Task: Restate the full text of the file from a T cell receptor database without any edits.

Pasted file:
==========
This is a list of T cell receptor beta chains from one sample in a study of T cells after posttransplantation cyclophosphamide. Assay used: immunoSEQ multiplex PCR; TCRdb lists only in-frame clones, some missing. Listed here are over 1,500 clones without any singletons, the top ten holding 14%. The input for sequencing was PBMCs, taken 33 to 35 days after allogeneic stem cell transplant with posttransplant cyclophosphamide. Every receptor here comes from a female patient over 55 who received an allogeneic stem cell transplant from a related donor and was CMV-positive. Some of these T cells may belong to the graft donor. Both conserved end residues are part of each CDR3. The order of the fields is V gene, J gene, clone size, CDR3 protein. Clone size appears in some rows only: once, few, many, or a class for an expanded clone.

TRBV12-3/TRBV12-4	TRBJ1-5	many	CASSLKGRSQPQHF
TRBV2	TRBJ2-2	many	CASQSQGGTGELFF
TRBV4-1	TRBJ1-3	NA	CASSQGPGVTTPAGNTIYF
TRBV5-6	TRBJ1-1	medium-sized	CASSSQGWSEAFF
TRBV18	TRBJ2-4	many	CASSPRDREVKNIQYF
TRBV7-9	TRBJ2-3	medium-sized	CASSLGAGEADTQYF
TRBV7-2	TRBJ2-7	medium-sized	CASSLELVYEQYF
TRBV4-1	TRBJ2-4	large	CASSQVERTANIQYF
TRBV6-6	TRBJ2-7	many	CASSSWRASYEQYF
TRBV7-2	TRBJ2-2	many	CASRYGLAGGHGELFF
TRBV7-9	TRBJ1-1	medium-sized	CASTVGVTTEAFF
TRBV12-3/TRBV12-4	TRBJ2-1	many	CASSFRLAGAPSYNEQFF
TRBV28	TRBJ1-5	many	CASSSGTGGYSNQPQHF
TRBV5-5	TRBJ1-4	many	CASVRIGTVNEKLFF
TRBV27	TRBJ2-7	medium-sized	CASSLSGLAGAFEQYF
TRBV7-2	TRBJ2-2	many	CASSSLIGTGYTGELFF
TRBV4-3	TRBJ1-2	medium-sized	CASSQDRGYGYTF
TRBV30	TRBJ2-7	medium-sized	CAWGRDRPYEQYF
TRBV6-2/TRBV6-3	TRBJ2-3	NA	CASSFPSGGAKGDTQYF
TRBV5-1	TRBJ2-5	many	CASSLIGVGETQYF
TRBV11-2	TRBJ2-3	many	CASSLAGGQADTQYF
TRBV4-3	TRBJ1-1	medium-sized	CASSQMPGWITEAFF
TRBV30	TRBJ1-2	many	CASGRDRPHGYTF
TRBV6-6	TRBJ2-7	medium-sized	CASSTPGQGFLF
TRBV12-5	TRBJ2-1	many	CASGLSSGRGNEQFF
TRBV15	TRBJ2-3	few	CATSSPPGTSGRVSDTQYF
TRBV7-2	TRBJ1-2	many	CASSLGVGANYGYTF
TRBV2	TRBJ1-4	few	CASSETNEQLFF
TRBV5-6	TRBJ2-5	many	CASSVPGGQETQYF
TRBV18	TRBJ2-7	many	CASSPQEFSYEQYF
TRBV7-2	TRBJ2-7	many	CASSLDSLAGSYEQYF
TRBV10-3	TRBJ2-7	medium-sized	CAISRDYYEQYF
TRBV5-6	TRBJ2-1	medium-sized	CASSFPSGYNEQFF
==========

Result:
This is a list of T cell receptor beta chains from one sample in a study of T cells after posttransplantation cyclophosphamide. Assay used: immunoSEQ multiplex PCR; TCRdb lists only in-frame clones, some missing. Listed here are over 1,500 clones without any singletons, the top ten holding 14%. The input for sequencing was PBMCs, taken 33 to 35 days after allogeneic stem cell transplant with posttransplant cyclophosphamide. Every receptor here comes from a female patient over 55 who received an allogeneic stem cell transplant from a related donor and was CMV-positive. Some of these T cells may belong to the graft donor. Both conserved end residues are part of each CDR3. The order of the fields is V gene, J gene, clone size, CDR3 protein. Clone size appears in some rows only: once, few, many, or a class for an expanded clone.

TRBV12-3/TRBV12-4	TRBJ1-5	many	CASSLKGRSQPQHF
TRBV2	TRBJ2-2	many	CASQSQGGTGELFF
TRBV4-1	TRBJ1-3	NA	CASSQGPGVTTPAGNTIYF
TRBV5-6	TRBJ1-1	medium-sized	CASSSQGWSEAFF
TRBV18	TRBJ2-4	many	CASSPRDREVKNIQYF
TRBV7-9	TRBJ2-3	medium-sized	CASSLGAGEADTQYF
TRBV7-2	TRBJ2-7	medium-sized	CASSLELVYEQYF
TRBV4-1	TRBJ2-4	large	CASSQVERTANIQYF
TRBV6-6	TRBJ2-7	many	CASSSWRASYEQYF
TRBV7-2	TRBJ2-2	many	CASRYGLAGGHGELFF
TRBV7-9	TRBJ1-1	medium-sized	CASTVGVTTEAFF
TRBV12-3/TRBV12-4	TRBJ2-1	many	CASSFRLAGAPSYNEQFF
TRBV28	TRBJ1-5	many	CASSSGTGGYSNQPQHF
TRBV5-5	TRBJ1-4	many	CASVRIGTVNEKLFF
TRBV27	TRBJ2-7	medium-sized	CASSLSGLAGAFEQYF
TRBV7-2	TRBJ2-2	many	CASSSLIGTGYTGELFF
TRBV4-3	TRBJ1-2	medium-sized	CASSQDRGYGYTF
TRBV30	TRBJ2-7	medium-sized	CAWGRDRPYEQYF
TRBV6-2/TRBV6-3	TRBJ2-3	NA	CASSFPSGGAKGDTQYF
TRBV5-1	TRBJ2-5	many	CASSLIGVGETQYF
TRBV11-2	TRBJ2-3	many	CASSLAGGQADTQYF
TRBV4-3	TRBJ1-1	medium-sized	CASSQMPGWITEAFF
TRBV30	TRBJ1-2	many	CASGRDRPHGYTF
TRBV6-6	TRBJ2-7	medium-sized	CASSTPGQGFLF
TRBV12-5	TRBJ2-1	many	CASGLSSGRGNEQFF
TRBV15	TRBJ2-3	few	CATSSPPGTSGRVSDTQYF
TRBV7-2	TRBJ1-2	many	CASSLGVGANYGYTF
TRBV2	TRBJ1-4	few	CASSETNEQLFF
TRBV5-6	TRBJ2-5	many	CASSVPGGQETQYF
TRBV18	TRBJ2-7	many	CASSPQEFSYEQYF
TRBV7-2	TRBJ2-7	many	CASSLDSLAGSYEQYF
TRBV10-3	TRBJ2-7	medium-sized	CAISRDYYEQYF
TRBV5-6	TRBJ2-1	medium-sized	CASSFPSGYNEQFF